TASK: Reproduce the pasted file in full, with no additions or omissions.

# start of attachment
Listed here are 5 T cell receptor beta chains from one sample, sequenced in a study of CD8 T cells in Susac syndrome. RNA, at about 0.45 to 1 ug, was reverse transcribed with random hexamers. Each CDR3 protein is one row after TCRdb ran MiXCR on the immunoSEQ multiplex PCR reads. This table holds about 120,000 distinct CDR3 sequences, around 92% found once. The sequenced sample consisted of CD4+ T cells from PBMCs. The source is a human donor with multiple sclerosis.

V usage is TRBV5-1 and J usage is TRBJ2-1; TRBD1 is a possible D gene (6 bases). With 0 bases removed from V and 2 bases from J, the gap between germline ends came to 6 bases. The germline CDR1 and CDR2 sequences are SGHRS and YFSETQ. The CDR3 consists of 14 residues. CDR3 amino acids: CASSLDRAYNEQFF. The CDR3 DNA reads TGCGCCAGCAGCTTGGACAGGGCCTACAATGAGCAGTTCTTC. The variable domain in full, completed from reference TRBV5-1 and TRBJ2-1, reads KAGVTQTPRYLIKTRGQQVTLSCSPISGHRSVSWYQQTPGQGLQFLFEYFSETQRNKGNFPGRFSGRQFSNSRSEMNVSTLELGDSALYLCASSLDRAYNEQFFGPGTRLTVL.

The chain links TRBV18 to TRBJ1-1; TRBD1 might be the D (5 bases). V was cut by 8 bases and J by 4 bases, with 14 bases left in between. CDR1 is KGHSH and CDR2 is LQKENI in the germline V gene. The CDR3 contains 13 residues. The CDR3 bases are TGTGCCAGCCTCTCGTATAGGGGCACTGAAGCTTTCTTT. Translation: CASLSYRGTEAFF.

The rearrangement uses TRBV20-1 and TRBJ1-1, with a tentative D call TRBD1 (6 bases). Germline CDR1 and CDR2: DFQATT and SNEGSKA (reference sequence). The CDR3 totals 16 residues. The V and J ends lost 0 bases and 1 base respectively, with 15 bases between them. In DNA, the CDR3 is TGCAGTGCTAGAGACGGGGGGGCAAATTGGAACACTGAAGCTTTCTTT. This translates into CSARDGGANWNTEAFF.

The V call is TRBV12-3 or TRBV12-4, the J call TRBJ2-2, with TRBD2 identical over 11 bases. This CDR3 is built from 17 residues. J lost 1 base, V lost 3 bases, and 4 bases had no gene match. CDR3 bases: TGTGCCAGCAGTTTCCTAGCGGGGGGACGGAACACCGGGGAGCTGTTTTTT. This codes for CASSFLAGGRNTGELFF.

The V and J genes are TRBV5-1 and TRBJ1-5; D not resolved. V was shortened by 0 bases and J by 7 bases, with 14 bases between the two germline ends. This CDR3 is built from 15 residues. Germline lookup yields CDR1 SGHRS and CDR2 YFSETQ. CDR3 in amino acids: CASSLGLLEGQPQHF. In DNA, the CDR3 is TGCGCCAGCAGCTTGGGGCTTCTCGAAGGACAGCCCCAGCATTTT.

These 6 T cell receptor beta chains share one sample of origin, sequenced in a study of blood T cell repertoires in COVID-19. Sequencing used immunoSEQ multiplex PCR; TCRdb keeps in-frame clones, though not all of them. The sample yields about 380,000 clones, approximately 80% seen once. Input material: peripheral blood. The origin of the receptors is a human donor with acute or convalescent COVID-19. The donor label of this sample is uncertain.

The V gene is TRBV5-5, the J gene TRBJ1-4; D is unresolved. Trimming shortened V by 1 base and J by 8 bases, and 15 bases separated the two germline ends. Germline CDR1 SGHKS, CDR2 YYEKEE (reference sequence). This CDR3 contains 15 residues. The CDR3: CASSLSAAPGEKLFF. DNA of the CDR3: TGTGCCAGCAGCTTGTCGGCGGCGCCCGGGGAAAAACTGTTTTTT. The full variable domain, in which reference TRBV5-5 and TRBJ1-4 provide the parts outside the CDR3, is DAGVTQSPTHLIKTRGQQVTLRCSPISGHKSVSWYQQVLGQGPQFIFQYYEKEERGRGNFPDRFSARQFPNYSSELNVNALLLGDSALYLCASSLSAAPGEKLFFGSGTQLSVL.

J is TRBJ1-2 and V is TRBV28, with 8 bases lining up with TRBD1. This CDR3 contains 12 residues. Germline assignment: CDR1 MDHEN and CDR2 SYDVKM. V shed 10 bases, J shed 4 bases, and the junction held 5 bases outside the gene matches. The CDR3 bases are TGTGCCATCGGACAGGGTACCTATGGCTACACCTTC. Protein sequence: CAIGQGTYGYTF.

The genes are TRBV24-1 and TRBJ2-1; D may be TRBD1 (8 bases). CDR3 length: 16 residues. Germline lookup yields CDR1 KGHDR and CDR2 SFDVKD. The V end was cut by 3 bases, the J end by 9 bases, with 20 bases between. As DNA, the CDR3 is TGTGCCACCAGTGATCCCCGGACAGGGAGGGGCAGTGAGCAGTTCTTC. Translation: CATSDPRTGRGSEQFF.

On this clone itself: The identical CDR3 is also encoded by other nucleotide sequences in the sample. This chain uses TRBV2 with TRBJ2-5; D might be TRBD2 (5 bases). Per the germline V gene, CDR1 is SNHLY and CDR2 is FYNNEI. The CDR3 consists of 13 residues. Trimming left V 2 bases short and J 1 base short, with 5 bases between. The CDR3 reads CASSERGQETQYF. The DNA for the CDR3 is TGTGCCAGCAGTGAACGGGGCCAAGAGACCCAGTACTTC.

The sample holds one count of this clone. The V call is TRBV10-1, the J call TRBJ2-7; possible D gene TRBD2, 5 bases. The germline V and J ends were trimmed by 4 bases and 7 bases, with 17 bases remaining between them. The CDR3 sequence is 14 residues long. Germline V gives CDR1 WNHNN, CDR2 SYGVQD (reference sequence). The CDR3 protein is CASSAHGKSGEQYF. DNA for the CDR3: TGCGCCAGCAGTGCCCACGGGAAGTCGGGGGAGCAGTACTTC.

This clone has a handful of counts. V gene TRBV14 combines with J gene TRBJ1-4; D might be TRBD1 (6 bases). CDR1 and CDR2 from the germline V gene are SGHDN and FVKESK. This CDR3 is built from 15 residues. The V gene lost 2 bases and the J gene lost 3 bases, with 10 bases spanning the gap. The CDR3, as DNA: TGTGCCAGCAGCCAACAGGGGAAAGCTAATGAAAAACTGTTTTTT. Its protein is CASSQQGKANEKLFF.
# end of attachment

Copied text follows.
Listed here are 5 T cell receptor beta chains from one sample, sequenced in a study of CD8 T cells in Susac syndrome. RNA, at about 0.45 to 1 ug, was reverse transcribed with random hexamers. Each CDR3 protein is one row after TCRdb ran MiXCR on the immunoSEQ multiplex PCR reads. This table holds about 120,000 distinct CDR3 sequences, around 92% found once. The sequenced sample consisted of CD4+ T cells from PBMCs. The source is a human donor with multiple sclerosis.

V usage is TRBV5-1 and J usage is TRBJ2-1; TRBD1 is a possible D gene (6 bases). With 0 bases removed from V and 2 bases from J, the gap between germline ends came to 6 bases. The germline CDR1 and CDR2 sequences are SGHRS and YFSETQ. The CDR3 consists of 14 residues. CDR3 amino acids: CASSLDRAYNEQFF. The CDR3 DNA reads TGCGCCAGCAGCTTGGACAGGGCCTACAATGAGCAGTTCTTC. The variable domain in full, completed from reference TRBV5-1 and TRBJ2-1, reads KAGVTQTPRYLIKTRGQQVTLSCSPISGHRSVSWYQQTPGQGLQFLFEYFSETQRNKGNFPGRFSGRQFSNSRSEMNVSTLELGDSALYLCASSLDRAYNEQFFGPGTRLTVL.

The chain links TRBV18 to TRBJ1-1; TRBD1 might be the D (5 bases). V was cut by 8 bases and J by 4 bases, with 14 bases left in between. CDR1 is KGHSH and CDR2 is LQKENI in the germline V gene. The CDR3 contains 13 residues. The CDR3 bases are TGTGCCAGCCTCTCGTATAGGGGCACTGAAGCTTTCTTT. Translation: CASLSYRGTEAFF.

The rearrangement uses TRBV20-1 and TRBJ1-1, with a tentative D call TRBD1 (6 bases). Germline CDR1 and CDR2: DFQATT and SNEGSKA (reference sequence). The CDR3 totals 16 residues. The V and J ends lost 0 bases and 1 base respectively, with 15 bases between them. In DNA, the CDR3 is TGCAGTGCTAGAGACGGGGGGGCAAATTGGAACACTGAAGCTTTCTTT. This translates into CSARDGGANWNTEAFF.

The V call is TRBV12-3 or TRBV12-4, the J call TRBJ2-2, with TRBD2 identical over 11 bases. This CDR3 is built from 17 residues. J lost 1 base, V lost 3 bases, and 4 bases had no gene match. CDR3 bases: TGTGCCAGCAGTTTCCTAGCGGGGGGACGGAACACCGGGGAGCTGTTTTTT. This codes for CASSFLAGGRNTGELFF.

The V and J genes are TRBV5-1 and TRBJ1-5; D not resolved. V was shortened by 0 bases and J by 7 bases, with 14 bases between the two germline ends. This CDR3 is built from 15 residues. Germline lookup yields CDR1 SGHRS and CDR2 YFSETQ. CDR3 in amino acids: CASSLGLLEGQPQHF. In DNA, the CDR3 is TGCGCCAGCAGCTTGGGGCTTCTCGAAGGACAGCCCCAGCATTTT.

These 6 T cell receptor beta chains share one sample of origin, sequenced in a study of blood T cell repertoires in COVID-19. Sequencing used immunoSEQ multiplex PCR; TCRdb keeps in-frame clones, though not all of them. The sample yields about 380,000 clones, approximately 80% seen once. Input material: peripheral blood. The origin of the receptors is a human donor with acute or convalescent COVID-19. The donor label of this sample is uncertain.

The V gene is TRBV5-5, the J gene TRBJ1-4; D is unresolved. Trimming shortened V by 1 base and J by 8 bases, and 15 bases separated the two germline ends. Germline CDR1 SGHKS, CDR2 YYEKEE (reference sequence). This CDR3 contains 15 residues. The CDR3: CASSLSAAPGEKLFF. DNA of the CDR3: TGTGCCAGCAGCTTGTCGGCGGCGCCCGGGGAAAAACTGTTTTTT. The full variable domain, in which reference TRBV5-5 and TRBJ1-4 provide the parts outside the CDR3, is DAGVTQSPTHLIKTRGQQVTLRCSPISGHKSVSWYQQVLGQGPQFIFQYYEKEERGRGNFPDRFSARQFPNYSSELNVNALLLGDSALYLCASSLSAAPGEKLFFGSGTQLSVL.

J is TRBJ1-2 and V is TRBV28, with 8 bases lining up with TRBD1. This CDR3 contains 12 residues. Germline assignment: CDR1 MDHEN and CDR2 SYDVKM. V shed 10 bases, J shed 4 bases, and the junction held 5 bases outside the gene matches. The CDR3 bases are TGTGCCATCGGACAGGGTACCTATGGCTACACCTTC. Protein sequence: CAIGQGTYGYTF.

The genes are TRBV24-1 and TRBJ2-1; D may be TRBD1 (8 bases). CDR3 length: 16 residues. Germline lookup yields CDR1 KGHDR and CDR2 SFDVKD. The V end was cut by 3 bases, the J end by 9 bases, with 20 bases between. As DNA, the CDR3 is TGTGCCACCAGTGATCCCCGGACAGGGAGGGGCAGTGAGCAGTTCTTC. Translation: CATSDPRTGRGSEQFF.

On this clone itself: The identical CDR3 is also encoded by other nucleotide sequences in the sample. This chain uses TRBV2 with TRBJ2-5; D might be TRBD2 (5 bases). Per the germline V gene, CDR1 is SNHLY and CDR2 is FYNNEI. The CDR3 consists of 13 residues. Trimming left V 2 bases short and J 1 base short, with 5 bases between. The CDR3 reads CASSERGQETQYF. The DNA for the CDR3 is TGTGCCAGCAGTGAACGGGGCCAAGAGACCCAGTACTTC.

The sample holds one count of this clone. The V call is TRBV10-1, the J call TRBJ2-7; possible D gene TRBD2, 5 bases. The germline V and J ends were trimmed by 4 bases and 7 bases, with 17 bases remaining between them. The CDR3 sequence is 14 residues long. Germline V gives CDR1 WNHNN, CDR2 SYGVQD (reference sequence). The CDR3 protein is CASSAHGKSGEQYF. DNA for the CDR3: TGCGCCAGCAGTGCCCACGGGAAGTCGGGGGAGCAGTACTTC.

This clone has a handful of counts. V gene TRBV14 combines with J gene TRBJ1-4; D might be TRBD1 (6 bases). CDR1 and CDR2 from the germline V gene are SGHDN and FVKESK. This CDR3 is built from 15 residues. The V gene lost 2 bases and the J gene lost 3 bases, with 10 bases spanning the gap. The CDR3, as DNA: TGTGCCAGCAGCCAACAGGGGAAAGCTAATGAAAAACTGTTTTTT. Its protein is CASSQQGKANEKLFF.